Last modified: 2018-12-15 by rob raeside
Keywords: metal cross |
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image by Jarig Bakker, 17 Sep 2007
On 4, 5, and 6 September 1864 an international armada (with ships from the USA, France, the UK and the Netherlands) quelmed the Japanese guns which guarded the Street of Shimonoseki. After hearing this news the Netherlands celebrated extensively.
One of the participating ships was the frigate "Het Metalen Kruis". It had been baptized as the "Soerabaja" in 1862 and had Batavia as its homeport. The Society "Het Metalen Kruis", representing veterans, who had participated thirty years earlier in the war against the rebellious Belgians, had asked the King for this honor. It also asked for a special Dutch silk flag charged with the medal of Het Metalen Kruis.
The King granted this wish. The silk flag was shown on 5 February 1865 to the veterans at a special meeting at the Marinewharf of Amsterdam. It cost the society HFL 263,10. It was transported to Batavia and handed to Captain De Man on 18 July 1865. By Royal Permission the flag was only to be used at special occasions as a Dutch flag.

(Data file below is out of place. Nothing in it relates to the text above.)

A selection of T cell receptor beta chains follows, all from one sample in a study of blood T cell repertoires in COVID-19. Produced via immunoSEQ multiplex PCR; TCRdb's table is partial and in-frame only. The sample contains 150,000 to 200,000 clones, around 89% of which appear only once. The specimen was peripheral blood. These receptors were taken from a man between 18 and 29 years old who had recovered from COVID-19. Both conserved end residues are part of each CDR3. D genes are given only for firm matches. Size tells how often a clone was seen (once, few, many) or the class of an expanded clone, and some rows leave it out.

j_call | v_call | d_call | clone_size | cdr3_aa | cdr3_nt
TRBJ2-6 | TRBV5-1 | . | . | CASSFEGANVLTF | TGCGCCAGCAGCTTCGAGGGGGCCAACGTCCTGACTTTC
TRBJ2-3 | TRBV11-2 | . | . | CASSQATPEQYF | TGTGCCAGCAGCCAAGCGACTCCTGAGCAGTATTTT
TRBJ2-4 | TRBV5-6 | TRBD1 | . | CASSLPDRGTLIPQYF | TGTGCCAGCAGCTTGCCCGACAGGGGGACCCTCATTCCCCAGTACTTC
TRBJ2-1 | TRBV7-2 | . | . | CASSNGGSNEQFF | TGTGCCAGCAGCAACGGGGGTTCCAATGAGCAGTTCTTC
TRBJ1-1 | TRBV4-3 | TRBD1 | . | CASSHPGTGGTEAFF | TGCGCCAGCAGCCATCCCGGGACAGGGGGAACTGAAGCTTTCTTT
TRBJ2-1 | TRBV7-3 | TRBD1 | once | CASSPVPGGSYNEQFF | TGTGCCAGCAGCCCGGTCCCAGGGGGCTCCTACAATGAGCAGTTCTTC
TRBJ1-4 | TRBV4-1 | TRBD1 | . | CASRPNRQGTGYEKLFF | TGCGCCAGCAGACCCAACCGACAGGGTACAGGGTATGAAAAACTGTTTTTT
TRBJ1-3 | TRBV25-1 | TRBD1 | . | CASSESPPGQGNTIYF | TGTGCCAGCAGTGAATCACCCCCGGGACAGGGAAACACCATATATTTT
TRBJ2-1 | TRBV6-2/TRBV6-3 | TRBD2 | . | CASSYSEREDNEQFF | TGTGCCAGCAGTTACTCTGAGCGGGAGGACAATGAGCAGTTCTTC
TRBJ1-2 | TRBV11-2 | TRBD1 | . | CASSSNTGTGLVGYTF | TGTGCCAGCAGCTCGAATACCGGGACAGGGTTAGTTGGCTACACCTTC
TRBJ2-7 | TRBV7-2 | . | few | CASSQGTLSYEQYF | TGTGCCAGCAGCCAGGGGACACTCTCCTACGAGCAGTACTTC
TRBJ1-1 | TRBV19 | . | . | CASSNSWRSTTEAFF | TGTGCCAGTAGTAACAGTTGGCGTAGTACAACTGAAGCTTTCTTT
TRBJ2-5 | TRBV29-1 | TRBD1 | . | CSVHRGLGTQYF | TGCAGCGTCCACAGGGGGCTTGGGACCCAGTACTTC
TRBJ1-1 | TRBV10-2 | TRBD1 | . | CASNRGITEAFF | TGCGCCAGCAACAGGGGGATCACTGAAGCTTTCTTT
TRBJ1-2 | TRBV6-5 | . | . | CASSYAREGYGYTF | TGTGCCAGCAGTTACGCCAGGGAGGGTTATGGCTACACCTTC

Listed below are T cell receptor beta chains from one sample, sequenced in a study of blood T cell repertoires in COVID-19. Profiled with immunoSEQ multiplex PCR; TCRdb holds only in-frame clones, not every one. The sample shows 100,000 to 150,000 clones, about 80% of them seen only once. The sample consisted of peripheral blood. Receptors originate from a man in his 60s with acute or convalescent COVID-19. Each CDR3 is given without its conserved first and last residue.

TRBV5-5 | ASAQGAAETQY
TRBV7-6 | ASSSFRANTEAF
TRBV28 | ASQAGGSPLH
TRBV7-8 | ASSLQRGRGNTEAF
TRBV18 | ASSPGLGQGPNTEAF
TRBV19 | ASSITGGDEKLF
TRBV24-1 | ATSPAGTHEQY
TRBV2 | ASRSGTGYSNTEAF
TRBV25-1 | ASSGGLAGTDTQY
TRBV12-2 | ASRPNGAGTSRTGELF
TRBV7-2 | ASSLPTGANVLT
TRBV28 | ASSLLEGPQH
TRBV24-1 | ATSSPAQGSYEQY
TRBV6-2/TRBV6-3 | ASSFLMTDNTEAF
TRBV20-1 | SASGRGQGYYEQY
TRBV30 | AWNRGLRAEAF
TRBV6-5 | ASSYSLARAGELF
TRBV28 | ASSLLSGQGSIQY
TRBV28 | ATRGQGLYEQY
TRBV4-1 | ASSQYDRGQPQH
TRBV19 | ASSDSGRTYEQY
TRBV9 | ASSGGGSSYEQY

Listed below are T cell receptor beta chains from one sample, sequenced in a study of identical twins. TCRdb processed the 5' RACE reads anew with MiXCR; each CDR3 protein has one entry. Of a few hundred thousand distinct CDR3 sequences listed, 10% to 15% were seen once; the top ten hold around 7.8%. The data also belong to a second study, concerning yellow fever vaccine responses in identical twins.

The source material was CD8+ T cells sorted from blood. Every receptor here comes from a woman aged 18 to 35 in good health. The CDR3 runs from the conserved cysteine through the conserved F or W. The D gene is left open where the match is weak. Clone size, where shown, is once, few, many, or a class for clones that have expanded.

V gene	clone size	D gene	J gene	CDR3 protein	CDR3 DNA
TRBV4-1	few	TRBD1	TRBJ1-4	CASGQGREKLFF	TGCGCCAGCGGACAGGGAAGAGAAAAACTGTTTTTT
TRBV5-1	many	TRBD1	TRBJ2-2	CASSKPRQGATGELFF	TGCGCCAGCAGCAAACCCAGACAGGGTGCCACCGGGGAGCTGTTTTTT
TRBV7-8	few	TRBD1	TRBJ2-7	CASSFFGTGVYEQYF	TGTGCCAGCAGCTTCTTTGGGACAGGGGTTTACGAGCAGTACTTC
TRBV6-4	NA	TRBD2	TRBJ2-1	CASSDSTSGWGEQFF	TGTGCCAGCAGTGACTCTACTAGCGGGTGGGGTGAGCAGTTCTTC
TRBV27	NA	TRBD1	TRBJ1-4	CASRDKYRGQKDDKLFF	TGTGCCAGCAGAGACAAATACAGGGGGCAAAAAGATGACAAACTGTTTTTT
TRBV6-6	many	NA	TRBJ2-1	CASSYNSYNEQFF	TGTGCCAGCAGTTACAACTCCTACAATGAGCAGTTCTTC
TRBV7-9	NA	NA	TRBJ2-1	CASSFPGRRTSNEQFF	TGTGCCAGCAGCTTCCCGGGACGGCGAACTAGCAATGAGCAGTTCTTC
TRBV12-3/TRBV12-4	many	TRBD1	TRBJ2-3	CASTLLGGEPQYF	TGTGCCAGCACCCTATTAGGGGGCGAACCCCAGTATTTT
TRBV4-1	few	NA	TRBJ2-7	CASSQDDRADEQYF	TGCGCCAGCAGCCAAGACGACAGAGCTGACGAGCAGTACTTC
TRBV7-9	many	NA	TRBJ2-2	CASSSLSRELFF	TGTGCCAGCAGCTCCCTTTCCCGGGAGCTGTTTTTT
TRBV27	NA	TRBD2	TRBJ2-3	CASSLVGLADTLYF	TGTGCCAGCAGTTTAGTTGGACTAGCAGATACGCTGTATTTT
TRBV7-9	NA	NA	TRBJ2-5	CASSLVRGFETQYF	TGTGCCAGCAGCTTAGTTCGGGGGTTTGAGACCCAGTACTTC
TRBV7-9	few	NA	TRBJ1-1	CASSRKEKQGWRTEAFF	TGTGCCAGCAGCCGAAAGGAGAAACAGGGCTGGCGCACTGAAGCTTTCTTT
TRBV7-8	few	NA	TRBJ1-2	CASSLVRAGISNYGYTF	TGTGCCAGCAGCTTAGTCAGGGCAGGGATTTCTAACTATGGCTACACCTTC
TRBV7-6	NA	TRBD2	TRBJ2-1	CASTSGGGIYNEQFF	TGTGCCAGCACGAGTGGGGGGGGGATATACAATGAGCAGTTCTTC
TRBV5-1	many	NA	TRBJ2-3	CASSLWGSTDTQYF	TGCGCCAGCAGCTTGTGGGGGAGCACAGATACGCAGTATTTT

The flag was used until 1878, when the frigate was stricken. It got into the Modelroom of the Navy Ministry, and in 1886 the Navy gave it to the Rijksmuseum in Amsterdam. The medal contains inscription in relief, not visible on the flag
website for an image of the medal.
Jos Poels: "Bewaard gebleven: Metalen Kruis vlag", in Vlaggenlijn #2, edited by Stichting Vlaggenmuseum, Rotterdam, n.d. (c. 2000), for flagdescription and explanation.
drs. Marijke van den Brandhof: "Vlaggen, vaandels & standaarden van het Rijksmuseum te Amsterdam", 1977, for flagimage.
Jarig Bakker, 17 Sep 2007